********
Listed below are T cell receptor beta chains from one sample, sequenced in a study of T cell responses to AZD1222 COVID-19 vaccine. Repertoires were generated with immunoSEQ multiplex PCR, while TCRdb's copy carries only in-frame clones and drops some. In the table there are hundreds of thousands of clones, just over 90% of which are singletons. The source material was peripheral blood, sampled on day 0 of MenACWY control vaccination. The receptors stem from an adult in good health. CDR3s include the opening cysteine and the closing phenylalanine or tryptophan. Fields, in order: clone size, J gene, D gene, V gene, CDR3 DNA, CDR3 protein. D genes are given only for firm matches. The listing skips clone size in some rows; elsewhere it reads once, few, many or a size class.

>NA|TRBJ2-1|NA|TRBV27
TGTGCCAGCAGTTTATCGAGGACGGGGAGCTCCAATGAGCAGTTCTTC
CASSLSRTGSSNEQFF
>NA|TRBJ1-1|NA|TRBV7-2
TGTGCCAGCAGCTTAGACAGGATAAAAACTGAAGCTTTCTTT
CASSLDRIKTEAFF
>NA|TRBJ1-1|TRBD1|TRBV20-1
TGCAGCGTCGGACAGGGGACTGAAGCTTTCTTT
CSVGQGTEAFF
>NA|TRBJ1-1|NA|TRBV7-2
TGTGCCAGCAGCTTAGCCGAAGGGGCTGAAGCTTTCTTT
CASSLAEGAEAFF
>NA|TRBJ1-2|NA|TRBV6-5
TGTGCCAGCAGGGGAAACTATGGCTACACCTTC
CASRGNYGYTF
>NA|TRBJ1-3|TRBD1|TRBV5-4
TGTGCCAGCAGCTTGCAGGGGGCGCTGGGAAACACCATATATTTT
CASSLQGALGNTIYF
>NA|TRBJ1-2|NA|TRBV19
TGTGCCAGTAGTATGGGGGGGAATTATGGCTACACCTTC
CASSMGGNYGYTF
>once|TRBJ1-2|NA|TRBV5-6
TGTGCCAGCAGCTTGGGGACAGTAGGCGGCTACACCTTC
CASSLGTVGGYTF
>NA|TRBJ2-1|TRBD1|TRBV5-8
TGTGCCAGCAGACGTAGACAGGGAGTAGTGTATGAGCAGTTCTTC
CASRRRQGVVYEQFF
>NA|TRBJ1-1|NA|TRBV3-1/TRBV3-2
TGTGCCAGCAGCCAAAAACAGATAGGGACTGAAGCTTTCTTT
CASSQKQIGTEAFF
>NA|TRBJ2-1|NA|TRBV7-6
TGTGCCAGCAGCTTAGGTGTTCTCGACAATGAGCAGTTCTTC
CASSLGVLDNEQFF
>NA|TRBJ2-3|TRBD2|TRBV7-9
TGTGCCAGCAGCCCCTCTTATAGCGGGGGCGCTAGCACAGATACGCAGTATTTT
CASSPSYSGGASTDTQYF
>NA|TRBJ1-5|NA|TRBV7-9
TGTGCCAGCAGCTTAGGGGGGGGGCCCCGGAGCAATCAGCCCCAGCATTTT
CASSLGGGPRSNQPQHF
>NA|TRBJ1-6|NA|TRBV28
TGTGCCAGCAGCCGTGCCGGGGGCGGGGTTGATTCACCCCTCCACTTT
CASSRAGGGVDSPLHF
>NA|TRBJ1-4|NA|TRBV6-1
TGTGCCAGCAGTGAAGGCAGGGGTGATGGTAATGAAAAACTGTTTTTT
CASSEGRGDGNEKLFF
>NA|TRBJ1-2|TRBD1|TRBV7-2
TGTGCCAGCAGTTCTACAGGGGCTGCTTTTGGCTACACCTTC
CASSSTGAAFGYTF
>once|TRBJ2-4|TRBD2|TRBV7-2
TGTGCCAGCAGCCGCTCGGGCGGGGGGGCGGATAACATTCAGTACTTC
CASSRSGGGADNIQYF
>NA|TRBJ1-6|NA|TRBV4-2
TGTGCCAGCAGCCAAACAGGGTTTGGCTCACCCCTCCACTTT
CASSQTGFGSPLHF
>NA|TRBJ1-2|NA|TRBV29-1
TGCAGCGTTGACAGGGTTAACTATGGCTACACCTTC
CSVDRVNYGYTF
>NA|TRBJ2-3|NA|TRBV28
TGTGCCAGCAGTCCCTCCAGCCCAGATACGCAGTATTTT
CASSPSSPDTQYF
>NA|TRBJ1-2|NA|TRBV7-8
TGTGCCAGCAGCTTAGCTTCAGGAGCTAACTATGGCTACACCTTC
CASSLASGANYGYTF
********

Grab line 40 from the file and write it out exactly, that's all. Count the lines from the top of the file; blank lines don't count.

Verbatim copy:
CASSLGGGPRSNQPQHF